Chief Investment Officer
BirdsEye Viewwhat business are we in?
All banks say they are in the relationship business. In fact, some are in the transaction business, and others are truly in the relationship business. Hotels are no different. Some are in the hospitality business, and others are in the accounting business. The ramifications to either position are profound and long-term. Here is a case in point.
SCB Forums holds well over 40 meetings a year. Our attendees are an attractive crowd for high-end hotels: they are clean-cut, they often extend their stay beyond the Forum meeting time, and buy goods and services from the hotel. The business is steady and consistent even through difficult economic times. About ten years ago we attended a meeting at Charleston Place Hotel. It’s a beautiful hotel in the heart of a beautiful town. The staff was friendly and the service, by and large, good. The food was tasty but a bit skimpy.
When the bill arrived, it included items we knew we did not consume. We started debating with the food and beverage staff to no avail. After some time, I decided to write the hotel manager. I wrote: “We will pay the bill, even though we know it’s wrong. But we will never come back. You need to decide – are you in the transaction business or in the relationship business”. A revised bill arrived soon thereafter. The manager, Paul Stracey, certainly sharpened his pencil when he revised the bill. We have held more meetings at that hotel than any other hotel we attend.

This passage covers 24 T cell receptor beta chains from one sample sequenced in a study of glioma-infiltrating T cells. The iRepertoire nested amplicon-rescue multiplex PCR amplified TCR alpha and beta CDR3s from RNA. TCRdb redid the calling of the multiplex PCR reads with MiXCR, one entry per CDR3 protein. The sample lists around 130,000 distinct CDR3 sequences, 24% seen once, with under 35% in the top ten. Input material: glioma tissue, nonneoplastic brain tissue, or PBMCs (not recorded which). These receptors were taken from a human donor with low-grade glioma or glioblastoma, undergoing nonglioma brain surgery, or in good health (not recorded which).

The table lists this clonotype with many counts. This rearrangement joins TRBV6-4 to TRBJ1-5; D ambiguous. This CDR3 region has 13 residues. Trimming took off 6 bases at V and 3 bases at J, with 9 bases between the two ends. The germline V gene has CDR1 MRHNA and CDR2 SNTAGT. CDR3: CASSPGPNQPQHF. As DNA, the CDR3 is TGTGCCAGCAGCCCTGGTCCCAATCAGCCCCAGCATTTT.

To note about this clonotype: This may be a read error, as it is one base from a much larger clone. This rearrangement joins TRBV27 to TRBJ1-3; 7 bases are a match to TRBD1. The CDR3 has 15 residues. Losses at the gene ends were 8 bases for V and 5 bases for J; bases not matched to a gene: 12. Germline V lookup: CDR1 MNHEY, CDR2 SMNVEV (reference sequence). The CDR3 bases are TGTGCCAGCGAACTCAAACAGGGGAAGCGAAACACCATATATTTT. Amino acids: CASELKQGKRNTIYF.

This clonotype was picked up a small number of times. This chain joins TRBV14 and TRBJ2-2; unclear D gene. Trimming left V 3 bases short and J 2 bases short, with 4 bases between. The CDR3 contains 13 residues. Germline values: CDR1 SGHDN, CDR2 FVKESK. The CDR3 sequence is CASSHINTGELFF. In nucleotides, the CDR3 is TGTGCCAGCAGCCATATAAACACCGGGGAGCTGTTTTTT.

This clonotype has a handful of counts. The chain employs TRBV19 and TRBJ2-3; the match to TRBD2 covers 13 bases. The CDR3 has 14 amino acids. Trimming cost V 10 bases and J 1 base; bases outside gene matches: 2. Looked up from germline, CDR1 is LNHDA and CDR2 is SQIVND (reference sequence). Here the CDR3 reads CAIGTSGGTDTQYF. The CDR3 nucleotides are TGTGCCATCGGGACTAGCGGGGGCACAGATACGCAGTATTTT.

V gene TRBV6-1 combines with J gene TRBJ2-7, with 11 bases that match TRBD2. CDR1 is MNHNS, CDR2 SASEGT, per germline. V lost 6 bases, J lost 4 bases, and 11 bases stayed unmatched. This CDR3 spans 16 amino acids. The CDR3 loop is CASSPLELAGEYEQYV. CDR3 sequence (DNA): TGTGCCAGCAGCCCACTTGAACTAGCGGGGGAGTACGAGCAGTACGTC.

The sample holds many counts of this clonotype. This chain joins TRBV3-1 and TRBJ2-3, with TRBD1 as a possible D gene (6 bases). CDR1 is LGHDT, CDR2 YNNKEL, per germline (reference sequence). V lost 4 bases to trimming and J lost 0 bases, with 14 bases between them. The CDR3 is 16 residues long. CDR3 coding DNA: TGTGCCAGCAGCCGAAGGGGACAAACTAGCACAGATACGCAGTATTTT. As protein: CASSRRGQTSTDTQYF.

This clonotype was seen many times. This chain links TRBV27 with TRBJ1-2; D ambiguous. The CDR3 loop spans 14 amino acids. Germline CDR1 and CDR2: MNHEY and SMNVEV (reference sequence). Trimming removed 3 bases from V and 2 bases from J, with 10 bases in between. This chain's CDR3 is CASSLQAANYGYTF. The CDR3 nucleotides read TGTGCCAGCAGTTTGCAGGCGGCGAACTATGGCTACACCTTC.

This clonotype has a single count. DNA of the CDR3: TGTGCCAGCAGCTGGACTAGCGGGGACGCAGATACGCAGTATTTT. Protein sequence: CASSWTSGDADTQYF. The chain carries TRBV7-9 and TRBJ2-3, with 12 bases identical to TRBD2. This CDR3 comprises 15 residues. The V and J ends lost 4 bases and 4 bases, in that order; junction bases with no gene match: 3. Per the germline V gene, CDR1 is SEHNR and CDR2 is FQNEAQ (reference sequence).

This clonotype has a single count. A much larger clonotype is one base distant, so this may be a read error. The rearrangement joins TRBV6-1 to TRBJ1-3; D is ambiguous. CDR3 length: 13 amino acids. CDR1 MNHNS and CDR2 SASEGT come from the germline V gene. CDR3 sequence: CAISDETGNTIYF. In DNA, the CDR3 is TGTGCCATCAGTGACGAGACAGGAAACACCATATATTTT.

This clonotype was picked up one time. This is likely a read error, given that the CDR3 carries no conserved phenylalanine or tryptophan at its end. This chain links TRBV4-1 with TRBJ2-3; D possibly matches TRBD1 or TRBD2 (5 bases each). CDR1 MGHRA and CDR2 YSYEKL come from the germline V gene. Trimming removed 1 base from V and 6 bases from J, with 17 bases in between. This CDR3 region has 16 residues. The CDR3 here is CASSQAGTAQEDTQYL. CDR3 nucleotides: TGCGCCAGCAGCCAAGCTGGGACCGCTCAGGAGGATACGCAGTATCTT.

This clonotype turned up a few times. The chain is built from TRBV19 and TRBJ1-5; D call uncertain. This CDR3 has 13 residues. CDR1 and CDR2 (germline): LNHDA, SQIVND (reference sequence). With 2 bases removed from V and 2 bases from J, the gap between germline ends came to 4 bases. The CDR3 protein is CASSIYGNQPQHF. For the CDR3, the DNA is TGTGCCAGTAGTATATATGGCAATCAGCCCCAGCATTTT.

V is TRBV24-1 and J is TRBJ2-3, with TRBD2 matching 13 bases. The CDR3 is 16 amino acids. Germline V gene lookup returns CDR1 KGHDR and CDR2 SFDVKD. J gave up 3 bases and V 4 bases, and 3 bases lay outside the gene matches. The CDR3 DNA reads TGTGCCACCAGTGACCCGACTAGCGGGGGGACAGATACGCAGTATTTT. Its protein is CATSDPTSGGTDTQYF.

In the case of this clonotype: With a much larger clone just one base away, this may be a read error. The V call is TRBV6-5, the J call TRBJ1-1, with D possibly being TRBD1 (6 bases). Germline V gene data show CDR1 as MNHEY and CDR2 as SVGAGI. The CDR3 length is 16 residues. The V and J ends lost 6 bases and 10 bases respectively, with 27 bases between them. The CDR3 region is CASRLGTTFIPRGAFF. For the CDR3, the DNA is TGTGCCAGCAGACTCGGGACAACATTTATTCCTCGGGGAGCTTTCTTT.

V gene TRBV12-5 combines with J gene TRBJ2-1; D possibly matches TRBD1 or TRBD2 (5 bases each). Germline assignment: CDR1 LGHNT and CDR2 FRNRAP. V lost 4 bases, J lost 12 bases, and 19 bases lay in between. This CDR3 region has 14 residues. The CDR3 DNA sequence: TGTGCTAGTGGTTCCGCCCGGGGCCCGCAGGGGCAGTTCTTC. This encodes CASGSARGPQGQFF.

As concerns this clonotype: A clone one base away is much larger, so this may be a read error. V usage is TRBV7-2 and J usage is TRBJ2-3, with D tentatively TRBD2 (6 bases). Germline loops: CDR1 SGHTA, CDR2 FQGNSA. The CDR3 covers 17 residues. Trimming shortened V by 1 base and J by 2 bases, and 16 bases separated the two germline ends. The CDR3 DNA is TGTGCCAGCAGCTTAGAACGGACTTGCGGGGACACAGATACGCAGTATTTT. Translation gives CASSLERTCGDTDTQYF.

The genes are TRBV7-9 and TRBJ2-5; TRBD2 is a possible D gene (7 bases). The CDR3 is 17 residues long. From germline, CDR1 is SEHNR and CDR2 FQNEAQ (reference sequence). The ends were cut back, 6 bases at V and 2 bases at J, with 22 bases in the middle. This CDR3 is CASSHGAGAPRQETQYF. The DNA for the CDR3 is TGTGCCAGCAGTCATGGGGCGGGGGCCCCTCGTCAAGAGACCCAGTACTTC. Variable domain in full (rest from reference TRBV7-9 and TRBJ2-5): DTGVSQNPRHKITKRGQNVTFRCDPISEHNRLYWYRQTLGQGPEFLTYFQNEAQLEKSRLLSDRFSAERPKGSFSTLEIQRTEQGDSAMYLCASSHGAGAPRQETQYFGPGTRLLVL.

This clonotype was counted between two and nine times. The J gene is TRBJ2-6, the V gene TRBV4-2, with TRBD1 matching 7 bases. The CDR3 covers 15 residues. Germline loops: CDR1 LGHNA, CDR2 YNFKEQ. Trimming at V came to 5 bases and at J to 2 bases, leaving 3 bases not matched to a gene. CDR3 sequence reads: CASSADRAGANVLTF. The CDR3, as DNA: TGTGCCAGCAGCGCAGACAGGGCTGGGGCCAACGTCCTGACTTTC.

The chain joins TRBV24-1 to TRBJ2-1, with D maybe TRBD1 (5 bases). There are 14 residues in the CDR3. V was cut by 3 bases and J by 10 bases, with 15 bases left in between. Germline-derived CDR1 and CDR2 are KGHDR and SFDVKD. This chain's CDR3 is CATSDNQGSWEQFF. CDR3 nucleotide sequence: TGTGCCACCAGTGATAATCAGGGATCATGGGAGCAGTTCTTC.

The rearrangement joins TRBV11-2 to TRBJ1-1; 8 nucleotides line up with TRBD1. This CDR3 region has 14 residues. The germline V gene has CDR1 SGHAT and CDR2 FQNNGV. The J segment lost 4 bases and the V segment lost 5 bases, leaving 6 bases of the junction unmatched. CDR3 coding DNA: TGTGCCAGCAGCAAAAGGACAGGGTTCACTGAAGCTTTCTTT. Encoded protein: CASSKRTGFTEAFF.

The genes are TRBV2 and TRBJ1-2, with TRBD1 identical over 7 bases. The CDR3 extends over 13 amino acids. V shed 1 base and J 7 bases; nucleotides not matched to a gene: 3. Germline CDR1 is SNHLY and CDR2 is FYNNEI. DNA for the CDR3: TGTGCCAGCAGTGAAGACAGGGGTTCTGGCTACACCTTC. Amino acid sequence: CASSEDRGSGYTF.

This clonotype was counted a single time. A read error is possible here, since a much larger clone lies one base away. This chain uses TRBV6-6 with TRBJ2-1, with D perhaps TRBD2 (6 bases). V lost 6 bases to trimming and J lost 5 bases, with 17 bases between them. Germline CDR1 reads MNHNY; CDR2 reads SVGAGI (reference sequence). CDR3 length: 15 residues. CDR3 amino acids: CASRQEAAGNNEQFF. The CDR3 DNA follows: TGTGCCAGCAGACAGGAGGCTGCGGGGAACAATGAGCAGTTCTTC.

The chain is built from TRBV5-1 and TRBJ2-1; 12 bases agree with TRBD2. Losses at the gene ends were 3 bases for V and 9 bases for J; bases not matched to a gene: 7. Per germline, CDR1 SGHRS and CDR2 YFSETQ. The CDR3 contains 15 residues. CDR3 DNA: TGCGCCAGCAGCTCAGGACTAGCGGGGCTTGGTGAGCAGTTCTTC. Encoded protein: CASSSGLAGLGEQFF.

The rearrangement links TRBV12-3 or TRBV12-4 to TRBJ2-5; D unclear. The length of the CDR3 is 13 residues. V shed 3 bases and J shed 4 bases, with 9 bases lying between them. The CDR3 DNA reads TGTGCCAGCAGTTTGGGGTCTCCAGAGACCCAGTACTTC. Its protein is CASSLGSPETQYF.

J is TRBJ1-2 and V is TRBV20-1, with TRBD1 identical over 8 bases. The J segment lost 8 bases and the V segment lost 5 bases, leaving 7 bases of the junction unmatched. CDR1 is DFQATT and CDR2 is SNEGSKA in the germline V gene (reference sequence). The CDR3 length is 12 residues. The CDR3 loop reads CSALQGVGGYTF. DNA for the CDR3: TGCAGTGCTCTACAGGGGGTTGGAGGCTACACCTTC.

There are other reasons why we like Charleston Place: the staff doesn’t turn over; the same servers have taken care of us for over ten years. They know I like real whipped cream with every meal, and that some of our guests enjoy bleu cheese for breakfast. They know we need huge bowls of strawberries and that we will eat them. They know we like comfy executive chairs. The same bell men, transportation manager and small group sales are still at the hotel. They make my life easier and delight our members.
Conversely, there is another hotel we used to go to. The facilities are brilliant, the grounds beautiful. The food is good but the staff uncaring. We enjoyed our first meeting there. When we wanted to come back, everything changed, from the room rate to the price of a shrimp. As Dick, my husband, said, “The accountants took over”. We tried to return several times, since our members liked the property, but the attitude changed dramatically, as did the price. We never went back.
Lesson learned: Charleston Place is in the relationship business, and so are we. They rewarded our members and us for our loyalty with outstanding service, price break and overall an excellent and consistent product. We rewarded the hotel by coming back time and time again. The other hotel lost hundreds of thousands of profitable business from us because they wanted to optimize a single transaction.
Implications for banking: I am a believer in customer profitability. I don’t think we should give away our products and high-quality service. At the same time, accounting isn’t everything. Long-term customers are worth far more than the profit entry on the general ledger. They contribute to consistency of earnings, reduce new customer acquisition anxiety (since the need to acquire new customers is somewhat lessened) and they make our associates’ lives better since they are typically happy and interactive customers.
My point is, building relationships should be a mutually beneficial arrangement which accrues value to both customer and shareholder. A business-like approach to relationship pricing, coupled with staff longevity and strong service tenets, will pencil out in every business, no matter how commoditized it may seem. As you strategize for the future, especially if you’re a SuperCommunity bank, you can inculcate this philosophy into your staff and bake it into your product pricing. All major constituencies will benefit: customers, shareholders and associates.